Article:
This post contains spoilers for the latest WandaVision episode, “On a Very Special Episode”
Last week, Marvel’s WandaVision pulled back the curtain to escape the sitcom world of Westview for an entirely SWORD-focused endeavor. This week, the mind-bending show blends both the real world and the alternate reality we’ve been watching to cut to the harsh truth of the series: Elizabeth Olsen’s Wanda Maximoff is our villain.
Episode writers Peter Cameron and Mackenzie Dohr cleverly reconstruct the show’s formula on the fly, painting the family sitcom with a sinister brush that also shades in more familiar MCU elements. Moving forward, this balance represents the best of both worlds—the experimental ambition of WandaVision‘s deliberately odd sensibility and the more traditional Marvel drama. In doing so, WandaVision has also created the most emotionally sophisticated dynamic between protagonist and antagonist.
Episode 5 jumps between perspectives: Monica Rambeau, Jimmy Woo and Darcy Lewis’ SWORD-based attempts in the real world to make contact with Wanda and the sitcom reality created within the “Hex,” which is now plopped into the 1980s. (Yes, the hair is big and floppy. You’ll love it). This week’s story begins with Tommy and Billy crying incessantly as babies just as Agnes pops over to “help.” When Vision refuses her offer, she turns to Wanda and asks if they want to take that again, as if they are actors repeating a scene. This is the first of many instances in which the nature of the sitcom reality is questioned and Vision begins to see the puppet strings manipulated by the marionette master.
Tommy and Billy age themselves up to 5 years old and find a puppy. Deemed too young to care for a dog by their parents, the twins then age themselves up to 10 years old. Cheeky little rugrats.
Outside of the Hex, which is also being referred to as the “Maximoff Anomaly,” Monica, Darcy, and Jimmy are attempting to unearth the truth. Unfortunately, Acting Director Tyler Hayward takes a hardline stance, labeling Wanda a terrorist. To be fair, she is holding “thousands” of people hostage in her alternate reality. “On a Very Special Episode” reveals through Monica and others that each inhabitant is being suffocated by Wanda’s grief and is in excruciating anguish. It also shows us Wanda breaking into SWORD headquarters nine days earlier to steal the corpse of Vision. This is darker than the MCU’s average rah-rah cheerleader tone, which is exactly why we like it.
What’s interesting is how WandaVision portrays its central character. Episode 5 paints her in an increasingly negative light. She gaslights Vision to accept her reality, traps innocent bystanders and grows increasingly unhinged. At the same time, however, there are repeated suggestions that her behavior is a result of immense grief and trauma resulting from the events of the Infinity Saga. People enduring mental health crises are not inherently villains. They are in need of help first and foremost, not confrontation. Though, at some point, SWORD certainly needs to consider the lives of Westview’s innocent citizens.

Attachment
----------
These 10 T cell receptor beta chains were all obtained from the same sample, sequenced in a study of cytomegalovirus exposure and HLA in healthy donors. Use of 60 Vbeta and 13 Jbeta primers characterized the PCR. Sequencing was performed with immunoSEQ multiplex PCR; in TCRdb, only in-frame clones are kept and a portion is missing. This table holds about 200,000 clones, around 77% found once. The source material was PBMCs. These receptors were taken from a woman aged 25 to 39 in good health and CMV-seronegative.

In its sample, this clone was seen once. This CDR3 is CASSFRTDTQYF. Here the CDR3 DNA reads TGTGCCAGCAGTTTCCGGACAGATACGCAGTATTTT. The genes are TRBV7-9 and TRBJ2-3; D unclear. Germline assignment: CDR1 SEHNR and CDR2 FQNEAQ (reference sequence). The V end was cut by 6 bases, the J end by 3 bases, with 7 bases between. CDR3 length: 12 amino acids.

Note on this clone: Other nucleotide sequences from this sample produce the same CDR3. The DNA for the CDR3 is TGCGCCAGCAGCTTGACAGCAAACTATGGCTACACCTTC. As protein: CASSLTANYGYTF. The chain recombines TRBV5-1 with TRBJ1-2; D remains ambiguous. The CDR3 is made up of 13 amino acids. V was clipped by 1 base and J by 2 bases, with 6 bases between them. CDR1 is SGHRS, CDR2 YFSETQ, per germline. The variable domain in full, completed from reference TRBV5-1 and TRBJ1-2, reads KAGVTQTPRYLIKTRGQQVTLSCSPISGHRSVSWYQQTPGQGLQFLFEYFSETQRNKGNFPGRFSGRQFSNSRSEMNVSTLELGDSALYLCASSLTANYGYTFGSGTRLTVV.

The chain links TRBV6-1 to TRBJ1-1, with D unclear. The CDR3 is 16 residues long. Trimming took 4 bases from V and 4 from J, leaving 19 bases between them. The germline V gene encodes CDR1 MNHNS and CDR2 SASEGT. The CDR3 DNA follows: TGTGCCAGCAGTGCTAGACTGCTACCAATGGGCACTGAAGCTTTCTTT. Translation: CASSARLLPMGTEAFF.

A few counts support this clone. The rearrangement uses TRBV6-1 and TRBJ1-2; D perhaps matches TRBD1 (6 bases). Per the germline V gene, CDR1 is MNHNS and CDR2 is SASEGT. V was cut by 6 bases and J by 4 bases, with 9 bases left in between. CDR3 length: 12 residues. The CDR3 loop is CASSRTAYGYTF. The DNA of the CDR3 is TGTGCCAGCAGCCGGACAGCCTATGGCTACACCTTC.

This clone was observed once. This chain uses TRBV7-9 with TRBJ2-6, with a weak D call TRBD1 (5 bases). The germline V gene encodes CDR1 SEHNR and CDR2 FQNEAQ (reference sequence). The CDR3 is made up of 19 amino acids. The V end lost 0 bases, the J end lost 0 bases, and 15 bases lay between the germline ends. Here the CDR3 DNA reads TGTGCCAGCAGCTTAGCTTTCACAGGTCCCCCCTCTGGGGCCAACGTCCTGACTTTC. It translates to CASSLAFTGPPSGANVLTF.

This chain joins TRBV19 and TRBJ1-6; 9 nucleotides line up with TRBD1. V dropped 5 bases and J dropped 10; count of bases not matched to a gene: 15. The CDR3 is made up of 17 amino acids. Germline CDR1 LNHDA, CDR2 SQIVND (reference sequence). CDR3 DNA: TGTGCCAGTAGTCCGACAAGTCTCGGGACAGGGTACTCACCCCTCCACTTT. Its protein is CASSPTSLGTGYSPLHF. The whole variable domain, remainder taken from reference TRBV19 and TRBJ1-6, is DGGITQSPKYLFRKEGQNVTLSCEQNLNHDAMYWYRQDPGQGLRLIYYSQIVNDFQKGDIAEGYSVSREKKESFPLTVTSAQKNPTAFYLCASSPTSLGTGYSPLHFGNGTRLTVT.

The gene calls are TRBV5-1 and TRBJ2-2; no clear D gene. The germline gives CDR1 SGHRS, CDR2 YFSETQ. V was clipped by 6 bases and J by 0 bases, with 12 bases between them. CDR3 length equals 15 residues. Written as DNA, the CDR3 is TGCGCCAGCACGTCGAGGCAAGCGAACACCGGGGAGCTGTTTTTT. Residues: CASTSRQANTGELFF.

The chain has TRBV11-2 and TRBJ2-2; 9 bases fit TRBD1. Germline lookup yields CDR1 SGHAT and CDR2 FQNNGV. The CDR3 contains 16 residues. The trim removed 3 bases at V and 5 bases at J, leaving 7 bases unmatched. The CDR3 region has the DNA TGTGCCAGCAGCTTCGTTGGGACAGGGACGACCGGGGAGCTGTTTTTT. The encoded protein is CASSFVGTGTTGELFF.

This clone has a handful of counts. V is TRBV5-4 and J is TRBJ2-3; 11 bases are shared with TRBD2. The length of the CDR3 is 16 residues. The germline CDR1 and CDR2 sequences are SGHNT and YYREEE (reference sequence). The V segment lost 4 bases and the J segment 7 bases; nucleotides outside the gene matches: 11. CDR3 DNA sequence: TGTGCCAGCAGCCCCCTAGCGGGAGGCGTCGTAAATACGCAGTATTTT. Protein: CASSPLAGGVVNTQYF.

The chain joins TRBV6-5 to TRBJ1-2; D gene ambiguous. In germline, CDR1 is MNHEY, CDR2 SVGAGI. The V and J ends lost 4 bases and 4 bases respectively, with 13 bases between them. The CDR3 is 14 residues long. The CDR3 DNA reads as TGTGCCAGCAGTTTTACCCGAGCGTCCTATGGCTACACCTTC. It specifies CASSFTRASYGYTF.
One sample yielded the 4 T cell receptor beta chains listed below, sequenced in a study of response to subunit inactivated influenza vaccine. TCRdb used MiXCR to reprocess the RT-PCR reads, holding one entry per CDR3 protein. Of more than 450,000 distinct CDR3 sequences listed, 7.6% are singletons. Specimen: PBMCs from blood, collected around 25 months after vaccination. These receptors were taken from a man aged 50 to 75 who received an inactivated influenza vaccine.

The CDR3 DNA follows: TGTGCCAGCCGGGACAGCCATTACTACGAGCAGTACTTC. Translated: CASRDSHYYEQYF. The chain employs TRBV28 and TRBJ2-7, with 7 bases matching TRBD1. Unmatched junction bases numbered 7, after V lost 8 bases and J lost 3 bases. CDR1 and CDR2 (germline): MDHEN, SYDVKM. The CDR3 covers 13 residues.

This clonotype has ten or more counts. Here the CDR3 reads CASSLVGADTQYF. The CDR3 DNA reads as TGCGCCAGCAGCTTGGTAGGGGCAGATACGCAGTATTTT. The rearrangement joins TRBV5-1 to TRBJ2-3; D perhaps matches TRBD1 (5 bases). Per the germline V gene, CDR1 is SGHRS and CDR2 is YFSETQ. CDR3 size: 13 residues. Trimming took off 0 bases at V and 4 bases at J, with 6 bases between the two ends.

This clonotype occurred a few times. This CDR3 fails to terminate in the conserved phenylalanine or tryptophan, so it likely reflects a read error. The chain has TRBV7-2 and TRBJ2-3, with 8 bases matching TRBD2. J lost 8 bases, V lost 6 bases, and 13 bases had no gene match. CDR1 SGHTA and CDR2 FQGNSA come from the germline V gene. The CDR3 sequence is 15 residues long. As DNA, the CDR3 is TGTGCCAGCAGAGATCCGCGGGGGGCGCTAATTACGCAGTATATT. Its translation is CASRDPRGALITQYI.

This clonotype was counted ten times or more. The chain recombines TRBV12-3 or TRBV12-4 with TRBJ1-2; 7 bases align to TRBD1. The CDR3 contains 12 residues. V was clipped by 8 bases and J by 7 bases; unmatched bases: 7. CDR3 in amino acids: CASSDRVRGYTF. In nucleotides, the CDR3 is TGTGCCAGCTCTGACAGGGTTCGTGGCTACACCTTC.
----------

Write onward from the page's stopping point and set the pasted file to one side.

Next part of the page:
As the real world and the sitcom world continue to blend, so too does the tonal narrative. Where WandaVision‘s first three episodes ferociously committed to the sitcom bit with just an undercurrent of light avant-garde unease, Episode 5’s drama is paralleled both within the sitcom world and the real world. That strange darkness and creeping sense of unease has permeated each storyline and created a dynamic that is far from black and white. This brings both the sitcom and real world elements into unison to a degree so that WandaVision‘s structure doesn’t feel like a stop-and-start marathon.
Five episodes in and the standout element thus far is Vision’s increasing self-awareness. (Paul Bettany modulates his performance spectacularly, as is Elizabeth Olsen.) Throwing Agnes “off-script,” eliciting Norm’s true subconscious in a particularly dark moment, squaring off against Wanda in a ripped-from-the-comics moment—it’s enough to make a man go mad. Vision, unable to remember his life before Westview and realizing his wife is manipulating the very reality around him, is teetering on the edge. Again, WandaVision building the protagonist-antagonist dynamic around Wanda vs. Vision (barring a still possible appearance from Mephisto or another villain) is far more compelling than introducing a run-of-the-mill big bad we have no prior connection to. It contorts our allegiances and preys upon our pre-existing emotional investments.
Episode 5 works as both a stakes-setting blend of both in-series worlds and as a transitional phase to WandaVision‘s endgame.
That’s to say nothing of the episode’s final big reveal: Evan Peters, who fans know as Quicksilver from the X-Men movies, being “recast” as Wanda’s brother Pietro, originally played by Aaron Taylor-Johnson in Age of Ultron. Even the live studio audience uttered a “Woooo!” at his introduction. Is this the first sign of Marvel’s continuity-hopping multiverse rumored to be featured in Tom Holland’s upcoming Spider-Man film and the Doctor Strange sequel? Rather than create its own X-Men, is Marvel simply co-opting Fox’s previous incarnations? The longer-term ramifications are fascinating to contemplate for superhero fans.
The concurrent storylines of SWORD and Westview are merging rapidly. Wanda even leaves her safe haven momentarily to deliver a pointed threat, cementing the idea that she has become self-aware of what she is doing (not a good case for her innocence). Positioning her as the sympathetic villain of WandaVision is a bold and compelling stroke, building toward an ultimate showdown between husband and wife. Credit to WandaVision for creating a unique, theory-inducing puzzle unlike anything the MCU has previously produced.